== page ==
"BUTESHIRE. The Islands of Bute, Arran, Great and Little Cumbray (or Cumbrae), Holy Isle, Pladda, and Inch-Marnoch, compose this shire, which comprises 225 square miles of land, or 143,997 acres. Though far separated from the properly denominated Western Islands, those of Bute statistically constitute a portion of the Hebrides. ... The climate of Buteshire is eminently salubrious - neither mists nor noxious fogs, so prevalent in the east of Scotland, infest it; snow rarely lies on the hills, and the only qualification to its general genial character is a liability to severe and sudden rains. ... The number of inhabited houses in the shire is 2,433; the parliamentary constituency for 1876-7 being 1,195. According to the pages presented to Government in 1871 the population of the shire was 16,996."

[From Slater's Directory of Scotland, with Topographical and Postal Information, Volume II, 1878]

"BUTESHIRE, insular county in Firth of Clyde. It comprises the islands of Bute, Arran, Big Cumbray, Little Cumbray, Holy Isle, Inchmarnock, and Pladda, and has an area of 225 square miles. Real property in 1880-81, £115,991. Pop. in 1871, 16,997; in 1881, 17,666. The only towns are Rothesay and Millport, and the only village with more than 500 inhabitants is Port Bannatyne. The county, inclusive of Rothesay burgh, sends one member to Parliament."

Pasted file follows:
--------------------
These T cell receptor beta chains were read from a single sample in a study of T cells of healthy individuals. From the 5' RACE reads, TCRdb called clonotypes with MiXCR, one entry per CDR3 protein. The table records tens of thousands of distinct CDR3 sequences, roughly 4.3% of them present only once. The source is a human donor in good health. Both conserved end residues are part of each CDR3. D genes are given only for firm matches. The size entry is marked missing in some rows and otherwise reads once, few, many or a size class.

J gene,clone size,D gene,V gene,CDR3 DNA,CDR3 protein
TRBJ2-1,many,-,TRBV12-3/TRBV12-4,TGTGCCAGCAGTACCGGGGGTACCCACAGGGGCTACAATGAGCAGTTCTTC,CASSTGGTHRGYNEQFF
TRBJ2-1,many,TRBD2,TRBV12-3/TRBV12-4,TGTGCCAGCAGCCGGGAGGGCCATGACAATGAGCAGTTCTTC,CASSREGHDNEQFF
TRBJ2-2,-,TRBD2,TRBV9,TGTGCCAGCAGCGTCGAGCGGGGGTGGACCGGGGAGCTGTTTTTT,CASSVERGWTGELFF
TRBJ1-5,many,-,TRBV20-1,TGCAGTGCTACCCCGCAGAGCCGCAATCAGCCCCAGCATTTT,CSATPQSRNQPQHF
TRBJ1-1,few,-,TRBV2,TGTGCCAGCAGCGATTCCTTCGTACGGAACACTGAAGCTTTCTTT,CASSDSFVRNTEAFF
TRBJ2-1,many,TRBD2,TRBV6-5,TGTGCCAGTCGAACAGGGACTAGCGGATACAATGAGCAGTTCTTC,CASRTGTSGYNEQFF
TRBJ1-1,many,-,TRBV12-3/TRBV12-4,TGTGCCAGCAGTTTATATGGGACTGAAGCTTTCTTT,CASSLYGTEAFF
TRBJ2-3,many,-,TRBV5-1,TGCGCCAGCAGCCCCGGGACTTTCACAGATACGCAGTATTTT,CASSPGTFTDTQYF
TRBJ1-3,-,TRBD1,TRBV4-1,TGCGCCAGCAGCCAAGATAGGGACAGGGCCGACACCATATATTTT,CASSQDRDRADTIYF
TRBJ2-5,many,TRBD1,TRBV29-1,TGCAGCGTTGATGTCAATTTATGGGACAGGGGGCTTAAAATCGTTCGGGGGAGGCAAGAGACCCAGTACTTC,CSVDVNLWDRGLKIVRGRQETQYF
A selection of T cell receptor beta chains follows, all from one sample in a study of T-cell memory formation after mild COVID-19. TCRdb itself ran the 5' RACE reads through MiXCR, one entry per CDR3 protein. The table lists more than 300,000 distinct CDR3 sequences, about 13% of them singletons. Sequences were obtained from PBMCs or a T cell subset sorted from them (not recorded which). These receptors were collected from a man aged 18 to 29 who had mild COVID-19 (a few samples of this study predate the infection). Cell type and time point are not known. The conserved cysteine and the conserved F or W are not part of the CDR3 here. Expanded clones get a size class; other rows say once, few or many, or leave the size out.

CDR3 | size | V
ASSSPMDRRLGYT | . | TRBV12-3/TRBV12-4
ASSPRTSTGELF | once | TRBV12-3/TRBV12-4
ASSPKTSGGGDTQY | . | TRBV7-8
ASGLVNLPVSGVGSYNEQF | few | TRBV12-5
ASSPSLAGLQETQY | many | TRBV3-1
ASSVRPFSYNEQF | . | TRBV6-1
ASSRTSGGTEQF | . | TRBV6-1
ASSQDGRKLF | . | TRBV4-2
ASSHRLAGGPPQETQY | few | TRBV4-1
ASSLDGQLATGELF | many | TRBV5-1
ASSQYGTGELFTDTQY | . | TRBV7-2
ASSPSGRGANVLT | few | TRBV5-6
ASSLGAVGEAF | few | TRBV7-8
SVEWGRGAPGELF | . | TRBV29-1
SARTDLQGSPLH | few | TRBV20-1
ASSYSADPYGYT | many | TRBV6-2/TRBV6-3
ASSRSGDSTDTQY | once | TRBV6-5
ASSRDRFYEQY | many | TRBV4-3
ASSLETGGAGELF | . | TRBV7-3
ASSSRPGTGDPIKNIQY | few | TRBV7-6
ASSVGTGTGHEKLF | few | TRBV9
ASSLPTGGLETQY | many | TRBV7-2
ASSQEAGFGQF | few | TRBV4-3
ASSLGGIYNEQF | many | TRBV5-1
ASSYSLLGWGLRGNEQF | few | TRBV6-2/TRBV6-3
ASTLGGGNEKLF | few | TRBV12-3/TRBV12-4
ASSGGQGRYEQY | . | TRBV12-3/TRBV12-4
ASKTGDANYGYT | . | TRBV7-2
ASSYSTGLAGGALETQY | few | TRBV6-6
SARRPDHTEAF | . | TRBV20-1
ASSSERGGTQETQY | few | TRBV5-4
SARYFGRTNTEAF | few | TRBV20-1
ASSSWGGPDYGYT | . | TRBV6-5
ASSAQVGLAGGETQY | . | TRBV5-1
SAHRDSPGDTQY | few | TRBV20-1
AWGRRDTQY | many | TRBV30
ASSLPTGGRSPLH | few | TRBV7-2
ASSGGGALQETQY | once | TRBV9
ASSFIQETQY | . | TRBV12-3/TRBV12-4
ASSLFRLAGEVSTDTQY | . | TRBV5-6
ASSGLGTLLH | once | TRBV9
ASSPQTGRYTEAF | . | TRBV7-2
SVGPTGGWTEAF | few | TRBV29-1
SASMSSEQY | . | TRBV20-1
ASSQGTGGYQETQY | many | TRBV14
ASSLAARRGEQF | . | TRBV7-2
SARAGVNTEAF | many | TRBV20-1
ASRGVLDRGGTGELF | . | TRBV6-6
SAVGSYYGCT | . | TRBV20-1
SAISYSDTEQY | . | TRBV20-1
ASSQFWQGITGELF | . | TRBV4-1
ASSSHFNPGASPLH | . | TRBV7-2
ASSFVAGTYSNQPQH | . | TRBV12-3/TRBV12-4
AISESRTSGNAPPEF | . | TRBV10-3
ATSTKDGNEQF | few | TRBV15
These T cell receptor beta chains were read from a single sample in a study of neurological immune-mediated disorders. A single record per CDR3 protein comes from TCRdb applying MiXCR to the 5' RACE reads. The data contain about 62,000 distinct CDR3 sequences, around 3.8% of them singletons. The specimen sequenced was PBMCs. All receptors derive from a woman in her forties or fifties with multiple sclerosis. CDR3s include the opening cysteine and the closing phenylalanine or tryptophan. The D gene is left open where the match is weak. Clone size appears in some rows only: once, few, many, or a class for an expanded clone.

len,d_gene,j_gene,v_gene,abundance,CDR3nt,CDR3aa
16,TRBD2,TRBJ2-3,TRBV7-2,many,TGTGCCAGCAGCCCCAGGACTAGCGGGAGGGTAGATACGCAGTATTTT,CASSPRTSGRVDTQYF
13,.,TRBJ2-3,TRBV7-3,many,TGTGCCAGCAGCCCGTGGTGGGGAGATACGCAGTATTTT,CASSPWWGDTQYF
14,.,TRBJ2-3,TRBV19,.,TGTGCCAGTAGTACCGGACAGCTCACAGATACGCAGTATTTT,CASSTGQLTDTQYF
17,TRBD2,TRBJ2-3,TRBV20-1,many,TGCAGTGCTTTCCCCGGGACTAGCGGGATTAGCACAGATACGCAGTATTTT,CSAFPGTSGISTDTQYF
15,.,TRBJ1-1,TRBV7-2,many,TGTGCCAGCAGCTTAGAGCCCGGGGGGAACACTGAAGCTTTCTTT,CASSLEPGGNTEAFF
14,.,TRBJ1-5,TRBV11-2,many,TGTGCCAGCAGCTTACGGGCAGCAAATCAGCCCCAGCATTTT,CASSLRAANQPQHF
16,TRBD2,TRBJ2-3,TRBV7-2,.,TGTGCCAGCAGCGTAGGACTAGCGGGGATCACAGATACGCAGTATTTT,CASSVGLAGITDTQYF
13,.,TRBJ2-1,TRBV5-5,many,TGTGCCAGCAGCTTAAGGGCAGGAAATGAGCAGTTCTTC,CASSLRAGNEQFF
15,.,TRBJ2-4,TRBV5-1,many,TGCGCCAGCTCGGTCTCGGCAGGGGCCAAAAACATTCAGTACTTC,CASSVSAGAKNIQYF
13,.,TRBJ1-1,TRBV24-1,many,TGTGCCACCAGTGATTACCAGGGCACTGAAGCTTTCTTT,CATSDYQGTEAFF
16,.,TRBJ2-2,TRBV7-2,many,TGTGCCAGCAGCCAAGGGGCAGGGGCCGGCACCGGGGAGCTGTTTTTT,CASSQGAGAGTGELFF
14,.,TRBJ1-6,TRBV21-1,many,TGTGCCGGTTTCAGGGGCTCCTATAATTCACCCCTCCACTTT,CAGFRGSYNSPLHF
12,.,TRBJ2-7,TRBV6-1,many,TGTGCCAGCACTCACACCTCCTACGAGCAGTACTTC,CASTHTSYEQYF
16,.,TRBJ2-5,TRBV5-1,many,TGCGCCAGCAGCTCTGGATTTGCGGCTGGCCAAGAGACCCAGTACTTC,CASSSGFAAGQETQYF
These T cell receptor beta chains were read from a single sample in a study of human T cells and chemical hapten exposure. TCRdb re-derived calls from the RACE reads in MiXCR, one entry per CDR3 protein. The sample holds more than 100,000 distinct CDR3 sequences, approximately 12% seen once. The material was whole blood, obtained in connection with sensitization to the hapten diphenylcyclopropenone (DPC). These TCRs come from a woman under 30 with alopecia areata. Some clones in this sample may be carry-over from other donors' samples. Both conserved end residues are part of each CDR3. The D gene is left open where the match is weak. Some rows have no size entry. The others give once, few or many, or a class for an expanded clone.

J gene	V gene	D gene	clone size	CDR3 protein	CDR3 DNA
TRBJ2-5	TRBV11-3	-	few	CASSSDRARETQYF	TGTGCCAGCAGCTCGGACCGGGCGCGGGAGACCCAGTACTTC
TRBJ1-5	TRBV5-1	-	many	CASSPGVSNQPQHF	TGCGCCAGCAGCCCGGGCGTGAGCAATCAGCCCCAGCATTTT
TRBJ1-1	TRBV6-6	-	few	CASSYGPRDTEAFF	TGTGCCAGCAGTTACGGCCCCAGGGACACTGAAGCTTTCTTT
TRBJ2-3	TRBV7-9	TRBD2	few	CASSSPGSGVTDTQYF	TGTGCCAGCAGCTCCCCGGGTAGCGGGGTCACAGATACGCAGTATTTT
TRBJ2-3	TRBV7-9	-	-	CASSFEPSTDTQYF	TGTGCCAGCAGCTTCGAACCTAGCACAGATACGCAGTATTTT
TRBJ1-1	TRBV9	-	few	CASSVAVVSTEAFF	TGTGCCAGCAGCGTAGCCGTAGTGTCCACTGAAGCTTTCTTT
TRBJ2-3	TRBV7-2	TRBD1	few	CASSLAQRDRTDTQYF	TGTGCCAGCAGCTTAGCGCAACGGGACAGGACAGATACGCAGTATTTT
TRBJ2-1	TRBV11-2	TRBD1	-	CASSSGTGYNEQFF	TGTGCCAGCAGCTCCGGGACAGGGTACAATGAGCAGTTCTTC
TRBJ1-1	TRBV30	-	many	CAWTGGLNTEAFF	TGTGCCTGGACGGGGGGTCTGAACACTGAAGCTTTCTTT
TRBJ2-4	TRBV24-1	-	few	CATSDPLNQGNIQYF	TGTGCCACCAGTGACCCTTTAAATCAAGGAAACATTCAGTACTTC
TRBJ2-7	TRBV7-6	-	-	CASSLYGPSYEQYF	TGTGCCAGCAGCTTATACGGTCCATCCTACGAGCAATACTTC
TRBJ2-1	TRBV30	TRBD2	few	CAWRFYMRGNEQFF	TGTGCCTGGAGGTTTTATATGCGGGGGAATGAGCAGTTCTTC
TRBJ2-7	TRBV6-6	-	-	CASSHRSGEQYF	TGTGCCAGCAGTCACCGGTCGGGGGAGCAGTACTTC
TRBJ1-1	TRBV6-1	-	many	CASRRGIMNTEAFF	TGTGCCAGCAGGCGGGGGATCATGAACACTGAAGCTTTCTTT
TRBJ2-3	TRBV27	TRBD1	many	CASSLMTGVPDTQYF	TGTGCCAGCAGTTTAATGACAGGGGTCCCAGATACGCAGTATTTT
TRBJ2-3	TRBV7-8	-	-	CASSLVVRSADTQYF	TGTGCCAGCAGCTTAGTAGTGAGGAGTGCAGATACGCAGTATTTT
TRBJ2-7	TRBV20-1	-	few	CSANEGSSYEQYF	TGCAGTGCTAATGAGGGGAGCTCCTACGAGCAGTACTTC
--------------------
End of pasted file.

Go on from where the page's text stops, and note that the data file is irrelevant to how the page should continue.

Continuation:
[From The Gazetteer of Scotland by Rev. John Wilson,

Bute Towns and Parishes

For Bute townships unconnected to parishes, see the list of Miscellaneous places mentioned in the 1868 gazetteer.

For Bute places mentioned in the 1868 gazetteer, see Where is it in Bute?

Note that some parishes in Bute are also partly in other counties.


Archives and Libraries

Information on national archives and links to lists of local archives and libraries can be found on our Scotland Archives and Libraries page.



General advice on census records and indexes can be found on our Scotland Census page.

FreeCen for Bute has an index to the 1841 census for the county, and some 1851 records, and welcomes more transcribers for this project providing free access to 19th century census indexes.


Church Records

For information on records for a particular parish, please see that parish's page (where available). General advice on parish registers throughout Scotland can be found on our Scotland Church Records page.


Civil Registration

Registration of Births, Marriages and Deaths began in Scotland on 1st January 1855. For details of these records and indexes to them, see our GRO tutorial and our Scotland Civil Registration page.


Court Records

Records of testaments, inventories etc. are held at the National Records of Scotland.



See also the entry for Buteshire in the National Gazetteer of Great Britain and Ireland, 1868.

The transcription of the section for Bute from Groome's Ordnance Gazetteer of Scotland, 1896.



Bute researchers may be interested in the Bute WorldGenWeb Page.